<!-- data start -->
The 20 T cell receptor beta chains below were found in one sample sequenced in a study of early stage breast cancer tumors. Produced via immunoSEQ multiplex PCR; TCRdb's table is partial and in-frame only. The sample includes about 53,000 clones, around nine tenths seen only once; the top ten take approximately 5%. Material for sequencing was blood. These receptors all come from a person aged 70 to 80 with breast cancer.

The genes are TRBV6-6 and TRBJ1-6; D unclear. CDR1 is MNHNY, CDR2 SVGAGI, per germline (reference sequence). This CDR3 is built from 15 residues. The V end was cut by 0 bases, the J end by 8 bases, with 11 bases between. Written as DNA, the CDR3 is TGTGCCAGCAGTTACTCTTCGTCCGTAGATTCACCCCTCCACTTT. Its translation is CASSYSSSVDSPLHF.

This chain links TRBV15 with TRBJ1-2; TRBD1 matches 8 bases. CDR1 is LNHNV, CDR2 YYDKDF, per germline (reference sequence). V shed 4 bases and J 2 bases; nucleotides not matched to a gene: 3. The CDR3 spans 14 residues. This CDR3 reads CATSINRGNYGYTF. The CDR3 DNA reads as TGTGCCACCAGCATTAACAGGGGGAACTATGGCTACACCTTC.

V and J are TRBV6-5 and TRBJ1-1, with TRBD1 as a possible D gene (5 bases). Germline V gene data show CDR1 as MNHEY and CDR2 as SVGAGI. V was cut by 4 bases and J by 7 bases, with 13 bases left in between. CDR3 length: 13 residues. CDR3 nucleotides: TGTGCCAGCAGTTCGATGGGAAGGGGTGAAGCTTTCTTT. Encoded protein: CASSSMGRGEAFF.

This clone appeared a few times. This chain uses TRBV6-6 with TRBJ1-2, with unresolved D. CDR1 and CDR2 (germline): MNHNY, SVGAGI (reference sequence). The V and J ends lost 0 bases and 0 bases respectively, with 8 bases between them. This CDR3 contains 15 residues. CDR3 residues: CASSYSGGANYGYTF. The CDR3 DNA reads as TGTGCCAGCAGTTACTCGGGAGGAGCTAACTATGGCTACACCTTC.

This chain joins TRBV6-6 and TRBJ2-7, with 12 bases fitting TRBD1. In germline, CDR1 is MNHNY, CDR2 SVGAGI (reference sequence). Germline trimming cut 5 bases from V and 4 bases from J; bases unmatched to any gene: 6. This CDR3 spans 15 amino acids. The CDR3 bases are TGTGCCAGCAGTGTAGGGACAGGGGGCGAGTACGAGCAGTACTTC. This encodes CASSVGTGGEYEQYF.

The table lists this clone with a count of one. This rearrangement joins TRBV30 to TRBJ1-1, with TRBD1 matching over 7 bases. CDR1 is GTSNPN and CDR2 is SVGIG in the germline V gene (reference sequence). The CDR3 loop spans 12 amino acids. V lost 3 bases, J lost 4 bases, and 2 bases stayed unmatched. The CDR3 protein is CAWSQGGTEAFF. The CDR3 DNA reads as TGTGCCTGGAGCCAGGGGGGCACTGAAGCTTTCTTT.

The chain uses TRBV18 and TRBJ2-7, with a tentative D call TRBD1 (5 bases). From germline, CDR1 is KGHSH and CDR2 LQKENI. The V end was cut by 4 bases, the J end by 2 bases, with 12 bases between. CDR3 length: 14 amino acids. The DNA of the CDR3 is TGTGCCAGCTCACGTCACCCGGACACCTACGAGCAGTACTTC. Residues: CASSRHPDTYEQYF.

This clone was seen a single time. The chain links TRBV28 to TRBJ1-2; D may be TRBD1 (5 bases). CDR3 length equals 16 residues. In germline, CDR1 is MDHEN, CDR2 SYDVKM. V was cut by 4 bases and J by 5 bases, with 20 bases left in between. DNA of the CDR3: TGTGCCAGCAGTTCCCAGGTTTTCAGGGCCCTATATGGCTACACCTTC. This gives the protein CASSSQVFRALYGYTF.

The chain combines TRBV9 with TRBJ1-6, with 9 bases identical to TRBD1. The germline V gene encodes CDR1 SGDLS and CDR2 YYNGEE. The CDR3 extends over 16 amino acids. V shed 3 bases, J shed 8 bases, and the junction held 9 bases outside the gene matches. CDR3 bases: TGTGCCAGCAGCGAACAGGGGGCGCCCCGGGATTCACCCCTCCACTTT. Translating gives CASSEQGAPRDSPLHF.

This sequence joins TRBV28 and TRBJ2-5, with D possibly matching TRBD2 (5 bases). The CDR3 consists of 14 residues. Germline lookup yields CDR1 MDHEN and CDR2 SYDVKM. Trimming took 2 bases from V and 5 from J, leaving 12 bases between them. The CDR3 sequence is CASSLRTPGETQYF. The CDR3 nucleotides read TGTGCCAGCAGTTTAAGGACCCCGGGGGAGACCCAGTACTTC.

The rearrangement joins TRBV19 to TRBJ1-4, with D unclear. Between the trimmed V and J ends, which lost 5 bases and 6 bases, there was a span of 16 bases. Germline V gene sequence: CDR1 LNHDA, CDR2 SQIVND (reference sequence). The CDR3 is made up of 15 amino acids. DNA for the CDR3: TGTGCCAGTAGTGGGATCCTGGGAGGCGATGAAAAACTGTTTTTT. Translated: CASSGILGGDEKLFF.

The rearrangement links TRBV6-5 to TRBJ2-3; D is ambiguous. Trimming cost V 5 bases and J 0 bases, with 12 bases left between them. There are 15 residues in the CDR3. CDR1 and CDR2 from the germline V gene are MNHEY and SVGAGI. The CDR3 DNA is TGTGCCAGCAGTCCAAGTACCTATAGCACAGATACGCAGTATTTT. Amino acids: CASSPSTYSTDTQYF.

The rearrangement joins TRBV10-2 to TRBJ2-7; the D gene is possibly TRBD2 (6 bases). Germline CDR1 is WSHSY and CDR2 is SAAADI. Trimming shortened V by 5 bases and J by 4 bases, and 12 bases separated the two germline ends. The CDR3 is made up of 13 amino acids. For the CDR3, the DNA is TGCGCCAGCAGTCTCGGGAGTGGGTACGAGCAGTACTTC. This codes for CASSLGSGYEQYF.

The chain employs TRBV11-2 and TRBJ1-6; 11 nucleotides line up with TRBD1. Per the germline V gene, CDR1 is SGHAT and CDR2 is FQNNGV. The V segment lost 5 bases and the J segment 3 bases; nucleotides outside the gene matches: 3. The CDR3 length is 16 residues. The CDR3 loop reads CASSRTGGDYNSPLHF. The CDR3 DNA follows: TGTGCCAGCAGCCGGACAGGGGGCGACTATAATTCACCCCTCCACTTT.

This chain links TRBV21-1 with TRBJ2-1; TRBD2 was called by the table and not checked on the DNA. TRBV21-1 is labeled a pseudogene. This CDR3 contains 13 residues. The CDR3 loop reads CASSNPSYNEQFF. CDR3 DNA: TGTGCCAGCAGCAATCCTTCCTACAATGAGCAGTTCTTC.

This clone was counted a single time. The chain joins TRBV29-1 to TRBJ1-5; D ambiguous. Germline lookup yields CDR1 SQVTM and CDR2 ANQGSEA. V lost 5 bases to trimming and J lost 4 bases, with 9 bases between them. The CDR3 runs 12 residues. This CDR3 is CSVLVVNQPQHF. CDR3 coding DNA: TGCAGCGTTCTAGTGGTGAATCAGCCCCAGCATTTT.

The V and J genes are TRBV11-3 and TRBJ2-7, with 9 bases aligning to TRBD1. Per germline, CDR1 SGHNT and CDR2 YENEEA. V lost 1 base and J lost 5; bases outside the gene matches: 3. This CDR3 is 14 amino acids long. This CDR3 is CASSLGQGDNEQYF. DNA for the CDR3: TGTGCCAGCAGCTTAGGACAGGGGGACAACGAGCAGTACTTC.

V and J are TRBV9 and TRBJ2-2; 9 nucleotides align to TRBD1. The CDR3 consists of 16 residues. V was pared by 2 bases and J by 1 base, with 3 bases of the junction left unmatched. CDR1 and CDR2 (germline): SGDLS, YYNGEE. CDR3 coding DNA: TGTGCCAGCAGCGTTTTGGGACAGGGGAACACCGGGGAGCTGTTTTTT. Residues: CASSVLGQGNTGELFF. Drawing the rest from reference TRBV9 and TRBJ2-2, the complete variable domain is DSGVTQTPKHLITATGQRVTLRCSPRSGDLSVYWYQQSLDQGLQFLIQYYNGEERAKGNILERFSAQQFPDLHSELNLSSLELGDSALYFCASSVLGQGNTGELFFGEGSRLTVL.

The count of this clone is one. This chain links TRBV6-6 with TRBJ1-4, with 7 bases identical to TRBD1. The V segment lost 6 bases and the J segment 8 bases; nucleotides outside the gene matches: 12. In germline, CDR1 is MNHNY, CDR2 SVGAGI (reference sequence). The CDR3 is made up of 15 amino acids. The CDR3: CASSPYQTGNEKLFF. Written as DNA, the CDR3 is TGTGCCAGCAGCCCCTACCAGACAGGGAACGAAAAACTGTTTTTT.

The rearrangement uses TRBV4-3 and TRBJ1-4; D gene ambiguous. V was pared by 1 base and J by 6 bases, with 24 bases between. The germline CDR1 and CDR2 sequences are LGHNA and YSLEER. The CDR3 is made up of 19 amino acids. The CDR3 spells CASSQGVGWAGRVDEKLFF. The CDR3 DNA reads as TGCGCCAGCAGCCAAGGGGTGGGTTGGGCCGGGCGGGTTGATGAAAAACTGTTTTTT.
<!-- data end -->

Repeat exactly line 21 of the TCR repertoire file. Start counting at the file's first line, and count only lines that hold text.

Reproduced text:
The rearrangement uses TRBV4-3 and TRBJ1-4; D gene ambiguous. V was pared by 1 base and J by 6 bases, with 24 bases between. The germline CDR1 and CDR2 sequences are LGHNA and YSLEER. The CDR3 is made up of 19 amino acids. The CDR3 spells CASSQGVGWAGRVDEKLFF. The CDR3 DNA reads as TGCGCCAGCAGCCAAGGGGTGGGTTGGGCCGGGCGGGTTGATGAAAAACTGTTTTTT.